From: Marvin Lerman. My…
From: Marvin Lerman. My memories of stickball go back to Flatbush, Brooklyn from the 40’s to mid 50’s. The playing fields were on East 4th St., East 5th St, both narrow and one way and on the wider two way Ditmas Ave. We used a spalldeen and improvised bats: broom handle, sawed off handle of an old, or not so old rake, hoe or shovel and once a thichish wooden rod that one of us found in a clothes closet, it was the best but he got into much trouble at home. The rules of play were as follows: …………. I had just
4and 5 Street and was about to go on to Ditmas Ave. stickball which was much different but seem to run out of space and lost all of E 4th and
E5th. Can someone please help. Reminiscing about my boys of summer was comforting,making me feel
warmer and less gloomy while sitting out the
Massachuttes Blizzard of 2003.
Learned of the
streetgames websight in William Safire’s On Language collumn in the NT Times 2/16/03 mag. section. Can’t find on the screen much of my earlier stuff. HELP!!!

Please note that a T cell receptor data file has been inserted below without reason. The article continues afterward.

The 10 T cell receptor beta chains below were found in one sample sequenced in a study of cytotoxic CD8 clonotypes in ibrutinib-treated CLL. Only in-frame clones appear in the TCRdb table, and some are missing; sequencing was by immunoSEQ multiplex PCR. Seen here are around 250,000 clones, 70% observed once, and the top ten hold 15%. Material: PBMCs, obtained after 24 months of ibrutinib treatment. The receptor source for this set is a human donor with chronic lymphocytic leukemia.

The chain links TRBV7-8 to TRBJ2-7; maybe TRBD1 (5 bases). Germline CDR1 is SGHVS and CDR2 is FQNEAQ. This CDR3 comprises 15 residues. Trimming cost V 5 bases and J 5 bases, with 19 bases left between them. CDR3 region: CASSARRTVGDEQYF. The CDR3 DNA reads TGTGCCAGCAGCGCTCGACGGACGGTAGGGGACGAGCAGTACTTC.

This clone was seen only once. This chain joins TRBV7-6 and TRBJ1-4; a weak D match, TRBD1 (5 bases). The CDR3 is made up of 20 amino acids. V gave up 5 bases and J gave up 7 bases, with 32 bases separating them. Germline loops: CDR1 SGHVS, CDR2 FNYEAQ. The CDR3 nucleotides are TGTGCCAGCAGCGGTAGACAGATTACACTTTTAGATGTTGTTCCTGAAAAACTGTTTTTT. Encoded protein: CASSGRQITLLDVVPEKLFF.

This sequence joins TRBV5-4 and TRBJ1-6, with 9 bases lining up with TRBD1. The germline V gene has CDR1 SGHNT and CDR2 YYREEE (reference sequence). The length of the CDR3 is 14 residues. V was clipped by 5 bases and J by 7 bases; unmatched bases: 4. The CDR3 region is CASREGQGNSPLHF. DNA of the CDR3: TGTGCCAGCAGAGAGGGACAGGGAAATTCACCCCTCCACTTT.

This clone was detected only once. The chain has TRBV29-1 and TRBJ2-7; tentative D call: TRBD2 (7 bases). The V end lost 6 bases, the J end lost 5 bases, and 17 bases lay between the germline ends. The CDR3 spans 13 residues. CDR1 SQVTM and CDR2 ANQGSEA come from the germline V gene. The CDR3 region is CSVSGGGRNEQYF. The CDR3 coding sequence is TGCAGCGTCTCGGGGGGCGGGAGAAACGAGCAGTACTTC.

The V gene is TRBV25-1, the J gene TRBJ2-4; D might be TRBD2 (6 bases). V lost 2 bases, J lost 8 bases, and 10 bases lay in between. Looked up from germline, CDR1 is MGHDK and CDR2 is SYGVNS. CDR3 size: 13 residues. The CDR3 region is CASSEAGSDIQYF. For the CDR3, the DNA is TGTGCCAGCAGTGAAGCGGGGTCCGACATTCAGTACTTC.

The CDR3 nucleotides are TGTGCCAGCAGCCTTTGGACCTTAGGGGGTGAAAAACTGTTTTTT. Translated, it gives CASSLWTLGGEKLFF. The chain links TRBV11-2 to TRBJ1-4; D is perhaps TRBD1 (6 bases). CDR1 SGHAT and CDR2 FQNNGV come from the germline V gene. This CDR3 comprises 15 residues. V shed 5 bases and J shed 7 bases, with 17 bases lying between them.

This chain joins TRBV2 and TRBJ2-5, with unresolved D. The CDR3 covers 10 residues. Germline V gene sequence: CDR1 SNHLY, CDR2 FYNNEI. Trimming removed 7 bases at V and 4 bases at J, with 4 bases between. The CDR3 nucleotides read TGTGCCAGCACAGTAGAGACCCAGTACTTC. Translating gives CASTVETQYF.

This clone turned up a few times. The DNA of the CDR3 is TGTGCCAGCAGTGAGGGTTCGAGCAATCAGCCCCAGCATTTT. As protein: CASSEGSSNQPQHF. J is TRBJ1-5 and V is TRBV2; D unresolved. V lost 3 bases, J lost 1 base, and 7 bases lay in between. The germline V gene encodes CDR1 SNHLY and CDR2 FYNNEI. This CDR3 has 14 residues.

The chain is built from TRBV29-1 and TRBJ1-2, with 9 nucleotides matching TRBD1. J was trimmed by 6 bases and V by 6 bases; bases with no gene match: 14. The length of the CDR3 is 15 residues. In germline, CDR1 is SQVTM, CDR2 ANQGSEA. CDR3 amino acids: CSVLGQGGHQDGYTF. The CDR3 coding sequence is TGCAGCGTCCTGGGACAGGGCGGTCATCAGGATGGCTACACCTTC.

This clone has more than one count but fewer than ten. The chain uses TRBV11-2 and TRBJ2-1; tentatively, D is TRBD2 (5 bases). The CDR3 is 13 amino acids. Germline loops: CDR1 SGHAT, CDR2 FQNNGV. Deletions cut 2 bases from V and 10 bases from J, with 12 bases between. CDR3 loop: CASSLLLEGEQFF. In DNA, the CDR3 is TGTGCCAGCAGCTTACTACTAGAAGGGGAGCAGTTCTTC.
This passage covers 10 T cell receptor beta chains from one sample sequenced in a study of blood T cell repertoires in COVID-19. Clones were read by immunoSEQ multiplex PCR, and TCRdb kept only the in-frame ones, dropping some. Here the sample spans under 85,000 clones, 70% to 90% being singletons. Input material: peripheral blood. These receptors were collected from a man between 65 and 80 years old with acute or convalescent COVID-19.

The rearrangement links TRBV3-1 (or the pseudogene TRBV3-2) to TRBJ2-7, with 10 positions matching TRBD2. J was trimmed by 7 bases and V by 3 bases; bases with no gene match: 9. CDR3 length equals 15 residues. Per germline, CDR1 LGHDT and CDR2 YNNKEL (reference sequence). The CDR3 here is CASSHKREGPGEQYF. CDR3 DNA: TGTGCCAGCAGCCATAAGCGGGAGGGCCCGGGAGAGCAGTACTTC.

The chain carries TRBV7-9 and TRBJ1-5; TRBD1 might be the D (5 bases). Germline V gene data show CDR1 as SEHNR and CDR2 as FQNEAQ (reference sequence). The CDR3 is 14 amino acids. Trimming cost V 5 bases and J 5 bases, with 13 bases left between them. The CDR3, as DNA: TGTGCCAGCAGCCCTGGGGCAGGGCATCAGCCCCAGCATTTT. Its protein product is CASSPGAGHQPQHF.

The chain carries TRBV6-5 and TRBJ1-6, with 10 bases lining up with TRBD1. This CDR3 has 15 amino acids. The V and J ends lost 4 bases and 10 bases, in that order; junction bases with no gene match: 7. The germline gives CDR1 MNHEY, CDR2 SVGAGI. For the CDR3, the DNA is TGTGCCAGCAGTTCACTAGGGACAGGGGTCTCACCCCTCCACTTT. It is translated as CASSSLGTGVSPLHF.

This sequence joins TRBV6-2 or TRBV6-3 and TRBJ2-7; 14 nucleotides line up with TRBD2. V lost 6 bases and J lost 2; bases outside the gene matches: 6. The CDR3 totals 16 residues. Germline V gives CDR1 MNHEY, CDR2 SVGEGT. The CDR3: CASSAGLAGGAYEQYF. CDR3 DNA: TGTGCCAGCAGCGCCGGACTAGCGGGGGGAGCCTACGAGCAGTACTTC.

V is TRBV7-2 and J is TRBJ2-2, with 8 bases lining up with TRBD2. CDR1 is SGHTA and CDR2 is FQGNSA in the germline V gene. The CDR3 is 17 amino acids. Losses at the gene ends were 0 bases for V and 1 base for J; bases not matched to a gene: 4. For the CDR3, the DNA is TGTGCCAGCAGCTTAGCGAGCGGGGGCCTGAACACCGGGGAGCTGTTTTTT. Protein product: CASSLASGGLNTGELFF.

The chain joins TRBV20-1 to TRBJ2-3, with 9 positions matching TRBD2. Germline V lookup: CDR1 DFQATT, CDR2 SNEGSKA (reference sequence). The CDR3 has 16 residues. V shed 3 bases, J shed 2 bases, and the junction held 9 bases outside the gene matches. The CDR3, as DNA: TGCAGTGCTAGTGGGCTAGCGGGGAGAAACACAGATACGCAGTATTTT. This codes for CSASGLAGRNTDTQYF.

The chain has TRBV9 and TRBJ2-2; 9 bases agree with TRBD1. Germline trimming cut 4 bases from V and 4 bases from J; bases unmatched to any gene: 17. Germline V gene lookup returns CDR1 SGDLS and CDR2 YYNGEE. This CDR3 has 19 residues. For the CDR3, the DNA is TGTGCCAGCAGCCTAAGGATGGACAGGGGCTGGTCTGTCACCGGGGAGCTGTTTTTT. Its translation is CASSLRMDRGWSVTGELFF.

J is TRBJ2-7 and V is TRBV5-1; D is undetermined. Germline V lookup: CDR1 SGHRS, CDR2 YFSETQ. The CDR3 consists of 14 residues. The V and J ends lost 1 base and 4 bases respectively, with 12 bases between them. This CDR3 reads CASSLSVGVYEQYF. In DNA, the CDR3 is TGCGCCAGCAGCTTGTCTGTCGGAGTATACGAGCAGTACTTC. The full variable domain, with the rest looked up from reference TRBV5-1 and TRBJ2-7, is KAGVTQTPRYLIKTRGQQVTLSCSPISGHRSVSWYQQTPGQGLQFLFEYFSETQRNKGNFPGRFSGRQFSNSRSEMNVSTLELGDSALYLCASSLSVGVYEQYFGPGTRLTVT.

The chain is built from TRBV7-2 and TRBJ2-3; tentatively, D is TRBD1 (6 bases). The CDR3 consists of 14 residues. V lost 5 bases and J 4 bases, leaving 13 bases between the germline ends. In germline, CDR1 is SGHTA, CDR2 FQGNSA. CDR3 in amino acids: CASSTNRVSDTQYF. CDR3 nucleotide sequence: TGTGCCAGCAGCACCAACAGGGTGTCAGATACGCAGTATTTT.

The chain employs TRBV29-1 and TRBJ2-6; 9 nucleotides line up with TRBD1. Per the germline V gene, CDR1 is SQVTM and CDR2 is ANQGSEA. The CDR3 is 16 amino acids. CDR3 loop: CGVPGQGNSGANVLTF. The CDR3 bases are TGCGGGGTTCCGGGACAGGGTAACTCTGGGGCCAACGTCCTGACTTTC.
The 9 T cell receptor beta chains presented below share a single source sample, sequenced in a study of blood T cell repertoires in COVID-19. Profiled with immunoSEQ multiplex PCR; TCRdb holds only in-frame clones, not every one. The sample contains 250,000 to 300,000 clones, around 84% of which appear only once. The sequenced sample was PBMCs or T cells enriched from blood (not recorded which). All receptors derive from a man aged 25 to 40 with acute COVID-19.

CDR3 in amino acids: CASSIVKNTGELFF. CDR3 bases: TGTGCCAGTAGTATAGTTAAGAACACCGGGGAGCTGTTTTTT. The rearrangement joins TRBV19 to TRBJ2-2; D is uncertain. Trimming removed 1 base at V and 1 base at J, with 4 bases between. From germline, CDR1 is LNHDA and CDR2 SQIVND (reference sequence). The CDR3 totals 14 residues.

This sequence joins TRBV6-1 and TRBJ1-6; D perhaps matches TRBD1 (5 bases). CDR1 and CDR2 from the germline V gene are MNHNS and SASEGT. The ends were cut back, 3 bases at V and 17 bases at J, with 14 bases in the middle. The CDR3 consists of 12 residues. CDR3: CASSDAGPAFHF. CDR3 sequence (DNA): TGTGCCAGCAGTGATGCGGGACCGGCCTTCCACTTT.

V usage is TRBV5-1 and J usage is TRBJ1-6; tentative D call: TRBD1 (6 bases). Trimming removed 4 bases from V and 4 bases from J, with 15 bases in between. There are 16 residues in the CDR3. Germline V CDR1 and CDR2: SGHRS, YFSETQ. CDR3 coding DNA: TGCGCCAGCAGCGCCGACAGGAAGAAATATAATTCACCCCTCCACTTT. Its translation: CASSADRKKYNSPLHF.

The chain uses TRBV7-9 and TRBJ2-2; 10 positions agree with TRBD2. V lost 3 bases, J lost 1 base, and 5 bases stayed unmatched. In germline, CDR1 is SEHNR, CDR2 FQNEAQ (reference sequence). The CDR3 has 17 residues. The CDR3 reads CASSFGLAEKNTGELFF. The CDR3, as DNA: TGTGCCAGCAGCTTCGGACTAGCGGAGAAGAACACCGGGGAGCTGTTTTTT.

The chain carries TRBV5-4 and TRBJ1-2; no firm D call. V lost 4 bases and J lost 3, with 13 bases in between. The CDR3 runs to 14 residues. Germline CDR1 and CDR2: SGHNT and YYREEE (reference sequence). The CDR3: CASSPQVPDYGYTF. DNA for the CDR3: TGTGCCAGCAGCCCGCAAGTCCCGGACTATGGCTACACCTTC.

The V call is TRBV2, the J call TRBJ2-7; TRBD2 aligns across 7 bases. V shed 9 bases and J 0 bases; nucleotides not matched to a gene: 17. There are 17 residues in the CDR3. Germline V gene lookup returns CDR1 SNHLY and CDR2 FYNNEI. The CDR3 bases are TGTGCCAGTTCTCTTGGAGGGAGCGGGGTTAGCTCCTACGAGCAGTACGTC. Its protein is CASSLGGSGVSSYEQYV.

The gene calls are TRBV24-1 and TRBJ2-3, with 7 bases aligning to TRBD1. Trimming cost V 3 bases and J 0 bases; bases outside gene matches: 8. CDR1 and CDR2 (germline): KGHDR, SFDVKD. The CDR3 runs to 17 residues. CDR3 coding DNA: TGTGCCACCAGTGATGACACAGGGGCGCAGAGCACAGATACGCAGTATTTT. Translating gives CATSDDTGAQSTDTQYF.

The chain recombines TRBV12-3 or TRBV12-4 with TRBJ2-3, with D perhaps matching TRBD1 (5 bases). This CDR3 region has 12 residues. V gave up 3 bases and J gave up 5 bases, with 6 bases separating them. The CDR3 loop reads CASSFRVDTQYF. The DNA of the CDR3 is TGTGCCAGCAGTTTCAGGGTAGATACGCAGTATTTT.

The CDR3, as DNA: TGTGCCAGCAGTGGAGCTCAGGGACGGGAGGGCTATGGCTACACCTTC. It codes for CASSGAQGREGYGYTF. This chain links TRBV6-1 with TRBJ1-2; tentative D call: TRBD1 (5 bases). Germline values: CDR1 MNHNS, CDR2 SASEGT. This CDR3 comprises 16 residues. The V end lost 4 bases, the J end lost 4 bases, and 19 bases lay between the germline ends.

East 4th St.: Home plate was painted on the road next to a friend’s house, as was a line designating the pitcher’s rubber. 2-3 players on each side. The ball was pitched on one bounce hard and with possible spin. 3 strikes, 4balls. No ump to call the balls and strikes, but we usually managed to agree. Singles were based on whether a ground ball hit within the curbs was cleanly fielded. 2,3 or 4 base hits depended on how far we’d hit the ball on the fly, under, over or through the branches of trees that overhung the road and where it would land, near a parked car or other designated landmark. A batted ball that hit on the fly a parked car or a house was an out. We’d often start on summer mornings, break for lunch and resume until suppertime. Sewers never came in to play.
East 5th Street: Same rules as E 4th, except that there were 4-5 players per side, we ran ’em out, there were no automatic designated extra base hits and there were hardly any trees within 150 feet. Those games were usually played in in the early summer evenings.